So, with all that in mind, we need to identify how much of the problem is incorrect settings before looking at how to fix what you are seeing. Could you post psdata files of both a Scope Mode capture, and a Spectrum Mode capture, so that we can see your trigger setup, and captured data. Could you also include your SNR measurement.

Incidentally, the PicoScope 2206B is not really a good choice for audio. Ideally you need a low noise high resolution PicoScope such as the 16-bit PicoScope 4262.

Regards,

Gerry
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Re: Excessive noise.

Postby musinteg » Wed Jan 24, 2018 9:00 pm

I posted one file but the scope file is too big and the forum will not let me post it.

The test was from my amber analyzer doing a self test for IMD using a standard SMPTE 60Hz - 8kHz mixed waveform.

I also took a picture of the unit during self test and it read 0.0012% IMD, ( around -98dB), but that is not uploadable either due to the size.

I am very disheartened at the explanation of the issue and the fact that I now need an almost $2000 dollar canadian ( with taxes ) product from pico, just to accurately look at audio waveforms is totally impractical. Also , with a bandwidth of only 5MHz the suggested product will not be able to examine the eye pattern of either a CD or DVD player, as that required a minimum bandwidth of 40MHz.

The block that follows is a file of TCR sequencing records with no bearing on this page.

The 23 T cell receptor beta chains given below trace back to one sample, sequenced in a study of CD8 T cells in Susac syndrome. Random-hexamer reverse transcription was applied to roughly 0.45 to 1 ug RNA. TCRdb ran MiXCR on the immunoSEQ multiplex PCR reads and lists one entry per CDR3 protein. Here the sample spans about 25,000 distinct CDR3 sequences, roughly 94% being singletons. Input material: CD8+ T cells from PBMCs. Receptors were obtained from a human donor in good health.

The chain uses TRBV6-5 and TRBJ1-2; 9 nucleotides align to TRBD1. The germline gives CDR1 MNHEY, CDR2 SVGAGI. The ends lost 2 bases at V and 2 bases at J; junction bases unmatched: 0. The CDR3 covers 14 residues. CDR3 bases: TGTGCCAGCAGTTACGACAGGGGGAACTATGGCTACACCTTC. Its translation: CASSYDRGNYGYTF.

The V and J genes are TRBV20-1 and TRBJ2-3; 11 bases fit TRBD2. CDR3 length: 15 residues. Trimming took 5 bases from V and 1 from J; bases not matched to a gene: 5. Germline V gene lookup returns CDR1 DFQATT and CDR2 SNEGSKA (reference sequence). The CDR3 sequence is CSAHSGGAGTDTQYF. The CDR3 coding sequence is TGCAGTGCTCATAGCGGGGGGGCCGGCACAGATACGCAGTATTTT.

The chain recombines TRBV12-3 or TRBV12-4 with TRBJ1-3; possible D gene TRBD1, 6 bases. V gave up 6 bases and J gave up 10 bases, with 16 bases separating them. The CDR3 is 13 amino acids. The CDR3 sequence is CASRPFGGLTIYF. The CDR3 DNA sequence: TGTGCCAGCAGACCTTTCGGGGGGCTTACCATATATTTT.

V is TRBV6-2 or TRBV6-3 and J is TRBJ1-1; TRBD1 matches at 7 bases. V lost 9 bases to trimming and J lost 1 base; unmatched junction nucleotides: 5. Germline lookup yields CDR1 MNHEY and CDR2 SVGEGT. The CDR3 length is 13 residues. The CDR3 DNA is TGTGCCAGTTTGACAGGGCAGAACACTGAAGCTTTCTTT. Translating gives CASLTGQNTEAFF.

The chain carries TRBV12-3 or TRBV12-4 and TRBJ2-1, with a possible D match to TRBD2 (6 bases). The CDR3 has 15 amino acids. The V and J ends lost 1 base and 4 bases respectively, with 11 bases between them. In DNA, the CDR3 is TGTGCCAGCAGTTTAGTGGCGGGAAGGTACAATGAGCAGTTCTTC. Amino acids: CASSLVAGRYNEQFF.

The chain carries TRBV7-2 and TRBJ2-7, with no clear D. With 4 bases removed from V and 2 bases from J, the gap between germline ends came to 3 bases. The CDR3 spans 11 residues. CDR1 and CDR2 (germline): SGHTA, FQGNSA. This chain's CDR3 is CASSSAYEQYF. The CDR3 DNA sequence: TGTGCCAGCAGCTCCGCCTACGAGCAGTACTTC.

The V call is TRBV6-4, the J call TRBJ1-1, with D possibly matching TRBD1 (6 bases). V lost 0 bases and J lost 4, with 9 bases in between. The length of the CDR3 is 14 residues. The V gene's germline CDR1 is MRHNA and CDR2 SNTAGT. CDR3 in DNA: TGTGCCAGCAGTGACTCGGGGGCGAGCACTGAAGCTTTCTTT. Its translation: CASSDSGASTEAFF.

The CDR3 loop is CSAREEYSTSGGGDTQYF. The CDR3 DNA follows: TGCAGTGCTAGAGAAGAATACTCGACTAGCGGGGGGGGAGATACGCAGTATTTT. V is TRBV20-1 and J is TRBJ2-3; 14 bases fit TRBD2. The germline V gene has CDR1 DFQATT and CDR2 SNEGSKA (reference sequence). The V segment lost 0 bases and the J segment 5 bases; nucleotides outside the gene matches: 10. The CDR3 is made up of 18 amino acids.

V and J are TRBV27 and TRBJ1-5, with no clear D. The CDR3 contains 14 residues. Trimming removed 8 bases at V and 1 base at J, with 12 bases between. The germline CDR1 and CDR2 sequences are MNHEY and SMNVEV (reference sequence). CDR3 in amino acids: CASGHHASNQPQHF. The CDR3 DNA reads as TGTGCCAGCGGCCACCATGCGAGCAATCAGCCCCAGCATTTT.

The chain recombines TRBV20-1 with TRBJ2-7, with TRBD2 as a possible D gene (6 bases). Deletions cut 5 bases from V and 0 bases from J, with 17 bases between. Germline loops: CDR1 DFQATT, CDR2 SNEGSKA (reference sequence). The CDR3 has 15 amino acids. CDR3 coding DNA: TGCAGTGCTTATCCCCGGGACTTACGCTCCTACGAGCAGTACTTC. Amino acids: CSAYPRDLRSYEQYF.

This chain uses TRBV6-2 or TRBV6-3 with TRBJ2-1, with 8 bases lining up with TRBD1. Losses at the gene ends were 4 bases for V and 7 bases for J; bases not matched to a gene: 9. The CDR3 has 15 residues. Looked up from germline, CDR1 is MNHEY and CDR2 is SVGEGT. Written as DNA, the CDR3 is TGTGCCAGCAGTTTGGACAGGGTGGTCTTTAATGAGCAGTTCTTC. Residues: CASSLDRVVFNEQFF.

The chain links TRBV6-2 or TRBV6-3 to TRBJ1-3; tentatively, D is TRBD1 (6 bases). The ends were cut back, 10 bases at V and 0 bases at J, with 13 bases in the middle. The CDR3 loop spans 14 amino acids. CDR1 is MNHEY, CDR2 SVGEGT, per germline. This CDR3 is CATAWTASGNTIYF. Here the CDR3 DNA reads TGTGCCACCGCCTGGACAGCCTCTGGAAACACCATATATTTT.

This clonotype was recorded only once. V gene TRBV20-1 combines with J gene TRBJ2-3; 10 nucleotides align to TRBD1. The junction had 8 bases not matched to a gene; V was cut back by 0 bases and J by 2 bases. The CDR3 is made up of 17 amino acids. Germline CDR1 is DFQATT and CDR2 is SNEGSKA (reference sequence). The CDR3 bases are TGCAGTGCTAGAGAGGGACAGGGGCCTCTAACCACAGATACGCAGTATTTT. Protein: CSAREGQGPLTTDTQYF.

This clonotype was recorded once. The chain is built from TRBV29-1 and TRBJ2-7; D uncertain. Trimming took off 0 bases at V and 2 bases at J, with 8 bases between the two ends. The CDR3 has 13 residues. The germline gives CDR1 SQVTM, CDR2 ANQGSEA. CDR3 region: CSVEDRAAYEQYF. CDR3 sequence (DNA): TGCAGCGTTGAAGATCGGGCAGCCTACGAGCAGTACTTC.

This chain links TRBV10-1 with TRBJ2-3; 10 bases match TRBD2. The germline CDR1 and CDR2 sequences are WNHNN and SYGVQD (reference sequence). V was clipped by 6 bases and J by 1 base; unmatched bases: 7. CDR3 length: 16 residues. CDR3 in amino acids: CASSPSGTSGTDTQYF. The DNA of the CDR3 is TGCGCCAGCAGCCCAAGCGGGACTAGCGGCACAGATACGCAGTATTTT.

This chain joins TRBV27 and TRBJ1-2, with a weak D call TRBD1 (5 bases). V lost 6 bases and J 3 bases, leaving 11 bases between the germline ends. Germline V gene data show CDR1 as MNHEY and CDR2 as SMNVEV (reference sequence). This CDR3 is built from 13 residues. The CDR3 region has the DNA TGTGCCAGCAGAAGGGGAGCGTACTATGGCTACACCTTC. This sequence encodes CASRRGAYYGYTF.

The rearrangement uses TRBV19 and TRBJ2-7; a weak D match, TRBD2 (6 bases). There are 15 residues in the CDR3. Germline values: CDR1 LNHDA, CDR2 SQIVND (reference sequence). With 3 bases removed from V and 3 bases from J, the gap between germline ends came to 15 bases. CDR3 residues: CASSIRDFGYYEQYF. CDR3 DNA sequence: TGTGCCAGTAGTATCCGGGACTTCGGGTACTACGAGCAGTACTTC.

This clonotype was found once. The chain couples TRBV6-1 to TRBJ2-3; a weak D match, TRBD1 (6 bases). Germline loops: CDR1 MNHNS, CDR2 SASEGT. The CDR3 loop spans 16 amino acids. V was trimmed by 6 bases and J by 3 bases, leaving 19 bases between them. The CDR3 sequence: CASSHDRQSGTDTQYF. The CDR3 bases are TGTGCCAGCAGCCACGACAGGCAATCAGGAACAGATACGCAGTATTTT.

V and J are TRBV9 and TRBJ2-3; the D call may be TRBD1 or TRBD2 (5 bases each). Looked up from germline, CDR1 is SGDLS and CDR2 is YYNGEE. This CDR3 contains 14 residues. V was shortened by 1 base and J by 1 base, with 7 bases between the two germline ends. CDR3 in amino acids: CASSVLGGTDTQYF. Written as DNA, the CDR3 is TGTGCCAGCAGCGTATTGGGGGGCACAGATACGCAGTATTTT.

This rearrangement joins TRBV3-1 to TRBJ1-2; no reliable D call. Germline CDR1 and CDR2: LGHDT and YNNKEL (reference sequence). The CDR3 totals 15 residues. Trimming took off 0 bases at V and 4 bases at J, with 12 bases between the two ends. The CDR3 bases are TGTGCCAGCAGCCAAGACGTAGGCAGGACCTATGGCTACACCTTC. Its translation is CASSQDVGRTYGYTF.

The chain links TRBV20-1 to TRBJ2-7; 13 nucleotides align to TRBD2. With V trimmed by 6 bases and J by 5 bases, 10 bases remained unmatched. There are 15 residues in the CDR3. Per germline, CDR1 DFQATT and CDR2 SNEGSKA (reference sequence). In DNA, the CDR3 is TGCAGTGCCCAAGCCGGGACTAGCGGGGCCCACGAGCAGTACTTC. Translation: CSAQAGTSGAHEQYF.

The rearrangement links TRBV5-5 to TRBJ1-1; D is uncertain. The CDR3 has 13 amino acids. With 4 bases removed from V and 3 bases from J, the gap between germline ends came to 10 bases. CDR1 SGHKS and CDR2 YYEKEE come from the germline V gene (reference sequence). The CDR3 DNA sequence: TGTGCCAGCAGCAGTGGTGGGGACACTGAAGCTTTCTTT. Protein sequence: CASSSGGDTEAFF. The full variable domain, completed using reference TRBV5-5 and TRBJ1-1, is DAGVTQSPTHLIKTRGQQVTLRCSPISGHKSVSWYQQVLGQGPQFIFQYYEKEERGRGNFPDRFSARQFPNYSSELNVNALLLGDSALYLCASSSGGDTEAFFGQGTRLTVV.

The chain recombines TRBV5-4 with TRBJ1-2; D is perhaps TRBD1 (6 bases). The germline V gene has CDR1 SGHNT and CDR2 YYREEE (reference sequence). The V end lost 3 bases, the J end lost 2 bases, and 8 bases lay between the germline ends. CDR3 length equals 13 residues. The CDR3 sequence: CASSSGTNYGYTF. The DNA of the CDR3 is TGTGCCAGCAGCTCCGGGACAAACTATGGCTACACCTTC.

Musinteg
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Re: Excessive noise.

Postby Gerry » Mon Jan 29, 2018 12:28 pm

Hi Musinteg,

First of all, I'm sorry that you're disheartened about the explanation, that wasn't my intention. I had to give you an explanation and, unfortunately, there is no workaround for the laws of physics (an 8-bit digitization process has quantization noise that fixes how low the noise floor can go).

However, regarding the PicoScope 4262 comment, perhaps I should have said the PicoScope 2206B is not really the best choice for audio, because it CAN be used for a number of audio applications where you don't necessarily need high accuracy, (for example where you are investigating a filtering effect on your signal, and just need the general outline of a Bode plot to look at). Also, we take pride in the fact that we do have quality instruments that can be used for high accuracy work, and the PicoScope 4262 is one of them which is priced accordingly, as are all higher accuracy instruments (as I'm sure you also found with the Amber 3501 noise and distortion measuring system).

That said, we do understand that choosing the correct PicoScope for an application is not always the easiest of tasks (which is why we have a very knowledgeable Technical Specialists on our help desk to guide customers through the process) so, if after we resolve your triggering problem, you still feel that you need higher accuracy, there may be something that we can do to help rectify your situation (in which case you should contact our help desk at support@picotech.com).

So, to resolve the triggering we do need to look at your data files. Could you upload them to a cloud storage drive (such as Google Drive, or Drop Box) and give us the link to download them.

Regards,

Gerry